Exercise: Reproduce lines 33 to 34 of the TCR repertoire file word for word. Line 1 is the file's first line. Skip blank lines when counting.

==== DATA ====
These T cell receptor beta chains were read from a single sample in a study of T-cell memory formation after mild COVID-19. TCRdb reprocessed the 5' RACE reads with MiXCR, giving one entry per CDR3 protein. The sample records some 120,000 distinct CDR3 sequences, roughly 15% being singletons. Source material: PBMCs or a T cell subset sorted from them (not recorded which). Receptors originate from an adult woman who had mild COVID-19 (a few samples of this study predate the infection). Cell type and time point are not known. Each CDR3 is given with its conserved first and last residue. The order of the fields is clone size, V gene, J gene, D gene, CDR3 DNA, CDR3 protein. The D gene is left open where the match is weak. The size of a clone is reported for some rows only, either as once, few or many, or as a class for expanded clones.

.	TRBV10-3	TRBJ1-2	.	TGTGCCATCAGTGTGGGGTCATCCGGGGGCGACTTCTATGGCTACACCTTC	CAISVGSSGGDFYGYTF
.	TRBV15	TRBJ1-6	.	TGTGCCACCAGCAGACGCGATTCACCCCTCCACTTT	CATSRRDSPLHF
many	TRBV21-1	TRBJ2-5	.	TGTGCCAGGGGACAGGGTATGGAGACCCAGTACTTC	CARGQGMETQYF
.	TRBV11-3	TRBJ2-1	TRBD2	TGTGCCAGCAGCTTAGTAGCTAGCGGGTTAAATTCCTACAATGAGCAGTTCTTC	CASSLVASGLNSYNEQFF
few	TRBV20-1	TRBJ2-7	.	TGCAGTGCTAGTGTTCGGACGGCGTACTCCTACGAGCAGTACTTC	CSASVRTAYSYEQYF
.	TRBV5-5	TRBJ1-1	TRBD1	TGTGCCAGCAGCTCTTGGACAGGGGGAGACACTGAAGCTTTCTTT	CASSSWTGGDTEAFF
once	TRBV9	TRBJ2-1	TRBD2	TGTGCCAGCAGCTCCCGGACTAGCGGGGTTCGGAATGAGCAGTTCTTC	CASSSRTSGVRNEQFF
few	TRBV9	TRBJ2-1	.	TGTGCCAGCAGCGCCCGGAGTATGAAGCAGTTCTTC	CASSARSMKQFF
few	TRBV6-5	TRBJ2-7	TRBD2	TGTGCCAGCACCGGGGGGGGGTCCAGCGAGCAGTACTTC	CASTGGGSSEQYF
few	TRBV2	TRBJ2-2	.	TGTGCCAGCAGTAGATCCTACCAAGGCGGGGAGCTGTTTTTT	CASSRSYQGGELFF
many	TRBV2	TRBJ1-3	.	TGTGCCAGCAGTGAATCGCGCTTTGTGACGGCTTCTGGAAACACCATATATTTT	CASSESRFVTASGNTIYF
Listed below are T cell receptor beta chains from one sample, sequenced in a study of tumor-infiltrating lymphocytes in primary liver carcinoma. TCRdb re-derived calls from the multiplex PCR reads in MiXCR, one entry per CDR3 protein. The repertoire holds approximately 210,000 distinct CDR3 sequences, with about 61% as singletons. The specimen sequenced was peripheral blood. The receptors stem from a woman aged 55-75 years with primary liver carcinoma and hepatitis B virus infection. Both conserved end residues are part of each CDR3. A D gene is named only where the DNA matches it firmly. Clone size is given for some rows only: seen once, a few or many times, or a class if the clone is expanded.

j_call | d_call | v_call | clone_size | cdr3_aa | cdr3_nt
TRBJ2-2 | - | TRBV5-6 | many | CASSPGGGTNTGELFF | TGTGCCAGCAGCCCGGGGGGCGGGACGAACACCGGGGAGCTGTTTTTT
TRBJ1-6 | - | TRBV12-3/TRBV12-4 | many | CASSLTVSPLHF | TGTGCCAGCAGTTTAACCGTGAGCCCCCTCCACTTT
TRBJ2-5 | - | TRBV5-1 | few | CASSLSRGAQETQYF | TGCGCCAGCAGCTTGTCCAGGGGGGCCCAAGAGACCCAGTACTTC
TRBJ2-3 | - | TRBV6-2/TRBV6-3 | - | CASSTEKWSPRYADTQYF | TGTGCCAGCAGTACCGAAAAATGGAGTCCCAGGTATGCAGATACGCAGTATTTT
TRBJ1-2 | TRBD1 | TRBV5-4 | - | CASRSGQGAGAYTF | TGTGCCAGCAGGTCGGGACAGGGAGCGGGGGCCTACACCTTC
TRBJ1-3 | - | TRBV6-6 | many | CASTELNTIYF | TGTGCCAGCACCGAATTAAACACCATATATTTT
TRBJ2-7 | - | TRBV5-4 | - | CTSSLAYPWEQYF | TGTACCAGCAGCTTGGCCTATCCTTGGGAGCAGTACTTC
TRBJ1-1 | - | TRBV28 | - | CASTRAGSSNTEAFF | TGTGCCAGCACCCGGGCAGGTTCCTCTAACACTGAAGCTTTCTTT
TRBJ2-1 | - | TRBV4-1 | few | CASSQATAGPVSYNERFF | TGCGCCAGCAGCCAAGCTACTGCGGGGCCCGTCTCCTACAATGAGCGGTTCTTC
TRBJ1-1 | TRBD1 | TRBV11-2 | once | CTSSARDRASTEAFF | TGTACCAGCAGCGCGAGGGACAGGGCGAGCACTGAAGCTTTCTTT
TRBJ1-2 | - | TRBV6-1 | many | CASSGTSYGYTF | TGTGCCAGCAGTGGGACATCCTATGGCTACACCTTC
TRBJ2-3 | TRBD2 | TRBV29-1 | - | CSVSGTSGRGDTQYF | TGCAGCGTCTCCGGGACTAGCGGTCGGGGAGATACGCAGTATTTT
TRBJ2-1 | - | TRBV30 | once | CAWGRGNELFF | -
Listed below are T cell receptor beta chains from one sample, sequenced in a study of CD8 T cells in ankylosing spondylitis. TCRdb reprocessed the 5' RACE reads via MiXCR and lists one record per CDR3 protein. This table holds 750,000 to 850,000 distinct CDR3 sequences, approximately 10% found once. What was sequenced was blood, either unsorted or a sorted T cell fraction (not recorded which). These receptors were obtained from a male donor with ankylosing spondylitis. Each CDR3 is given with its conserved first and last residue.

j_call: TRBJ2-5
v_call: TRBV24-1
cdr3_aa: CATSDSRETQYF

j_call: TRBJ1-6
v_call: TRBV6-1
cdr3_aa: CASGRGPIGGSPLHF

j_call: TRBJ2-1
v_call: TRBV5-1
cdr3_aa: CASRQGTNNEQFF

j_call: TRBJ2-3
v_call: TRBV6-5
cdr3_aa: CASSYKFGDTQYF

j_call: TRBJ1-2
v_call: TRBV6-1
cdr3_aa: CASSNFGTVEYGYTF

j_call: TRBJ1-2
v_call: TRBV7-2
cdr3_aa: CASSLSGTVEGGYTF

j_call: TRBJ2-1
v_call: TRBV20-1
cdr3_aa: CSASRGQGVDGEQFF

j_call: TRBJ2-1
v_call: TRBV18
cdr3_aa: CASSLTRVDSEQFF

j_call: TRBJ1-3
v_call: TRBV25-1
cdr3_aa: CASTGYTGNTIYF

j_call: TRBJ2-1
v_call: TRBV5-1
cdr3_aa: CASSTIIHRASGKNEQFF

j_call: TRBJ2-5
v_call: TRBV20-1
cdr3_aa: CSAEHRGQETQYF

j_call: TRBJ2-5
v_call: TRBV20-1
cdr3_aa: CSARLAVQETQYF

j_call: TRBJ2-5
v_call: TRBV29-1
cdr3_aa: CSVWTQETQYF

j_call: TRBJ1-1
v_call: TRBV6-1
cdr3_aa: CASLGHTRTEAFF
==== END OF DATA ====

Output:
v_call: TRBV6-1
cdr3_aa: CASGRGPIGGSPLHF